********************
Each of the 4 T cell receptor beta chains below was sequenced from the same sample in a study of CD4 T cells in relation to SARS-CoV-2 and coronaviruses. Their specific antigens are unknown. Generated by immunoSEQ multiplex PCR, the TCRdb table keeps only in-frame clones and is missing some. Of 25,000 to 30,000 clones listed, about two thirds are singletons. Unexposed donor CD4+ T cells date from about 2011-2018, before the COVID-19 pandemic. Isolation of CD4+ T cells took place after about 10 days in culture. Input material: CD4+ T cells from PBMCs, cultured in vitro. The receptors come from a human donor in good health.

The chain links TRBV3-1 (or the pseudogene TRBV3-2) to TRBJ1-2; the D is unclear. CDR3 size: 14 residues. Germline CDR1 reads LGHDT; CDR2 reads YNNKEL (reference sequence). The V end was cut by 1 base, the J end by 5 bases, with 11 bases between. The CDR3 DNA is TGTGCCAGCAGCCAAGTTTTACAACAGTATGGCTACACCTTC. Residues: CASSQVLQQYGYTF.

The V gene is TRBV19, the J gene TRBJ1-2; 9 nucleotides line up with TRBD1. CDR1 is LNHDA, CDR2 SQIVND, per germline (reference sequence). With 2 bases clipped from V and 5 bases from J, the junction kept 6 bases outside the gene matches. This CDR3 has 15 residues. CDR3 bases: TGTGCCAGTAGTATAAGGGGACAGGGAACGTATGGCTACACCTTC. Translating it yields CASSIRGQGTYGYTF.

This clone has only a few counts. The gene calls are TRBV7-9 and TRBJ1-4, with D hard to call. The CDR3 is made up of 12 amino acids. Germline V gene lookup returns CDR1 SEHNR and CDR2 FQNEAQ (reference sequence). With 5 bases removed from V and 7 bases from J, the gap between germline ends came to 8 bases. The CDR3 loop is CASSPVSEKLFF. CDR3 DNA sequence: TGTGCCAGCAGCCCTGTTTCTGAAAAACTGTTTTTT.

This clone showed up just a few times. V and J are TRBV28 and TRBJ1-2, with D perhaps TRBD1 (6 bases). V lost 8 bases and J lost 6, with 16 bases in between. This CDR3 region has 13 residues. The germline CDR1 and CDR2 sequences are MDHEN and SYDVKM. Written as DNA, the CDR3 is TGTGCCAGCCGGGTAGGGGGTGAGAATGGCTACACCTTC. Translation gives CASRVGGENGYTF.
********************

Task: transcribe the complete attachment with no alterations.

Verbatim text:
Each of the 4 T cell receptor beta chains below was sequenced from the same sample in a study of CD4 T cells in relation to SARS-CoV-2 and coronaviruses. Their specific antigens are unknown. Generated by immunoSEQ multiplex PCR, the TCRdb table keeps only in-frame clones and is missing some. Of 25,000 to 30,000 clones listed, about two thirds are singletons. Unexposed donor CD4+ T cells date from about 2011-2018, before the COVID-19 pandemic. Isolation of CD4+ T cells took place after about 10 days in culture. Input material: CD4+ T cells from PBMCs, cultured in vitro. The receptors come from a human donor in good health.

The chain links TRBV3-1 (or the pseudogene TRBV3-2) to TRBJ1-2; the D is unclear. CDR3 size: 14 residues. Germline CDR1 reads LGHDT; CDR2 reads YNNKEL (reference sequence). The V end was cut by 1 base, the J end by 5 bases, with 11 bases between. The CDR3 DNA is TGTGCCAGCAGCCAAGTTTTACAACAGTATGGCTACACCTTC. Residues: CASSQVLQQYGYTF.

The V gene is TRBV19, the J gene TRBJ1-2; 9 nucleotides line up with TRBD1. CDR1 is LNHDA, CDR2 SQIVND, per germline (reference sequence). With 2 bases clipped from V and 5 bases from J, the junction kept 6 bases outside the gene matches. This CDR3 has 15 residues. CDR3 bases: TGTGCCAGTAGTATAAGGGGACAGGGAACGTATGGCTACACCTTC. Translating it yields CASSIRGQGTYGYTF.

This clone has only a few counts. The gene calls are TRBV7-9 and TRBJ1-4, with D hard to call. The CDR3 is made up of 12 amino acids. Germline V gene lookup returns CDR1 SEHNR and CDR2 FQNEAQ (reference sequence). With 5 bases removed from V and 7 bases from J, the gap between germline ends came to 8 bases. The CDR3 loop is CASSPVSEKLFF. CDR3 DNA sequence: TGTGCCAGCAGCCCTGTTTCTGAAAAACTGTTTTTT.

This clone showed up just a few times. V and J are TRBV28 and TRBJ1-2, with D perhaps TRBD1 (6 bases). V lost 8 bases and J lost 6, with 16 bases in between. This CDR3 region has 13 residues. The germline CDR1 and CDR2 sequences are MDHEN and SYDVKM. Written as DNA, the CDR3 is TGTGCCAGCCGGGTAGGGGGTGAGAATGGCTACACCTTC. Translation gives CASRVGGENGYTF.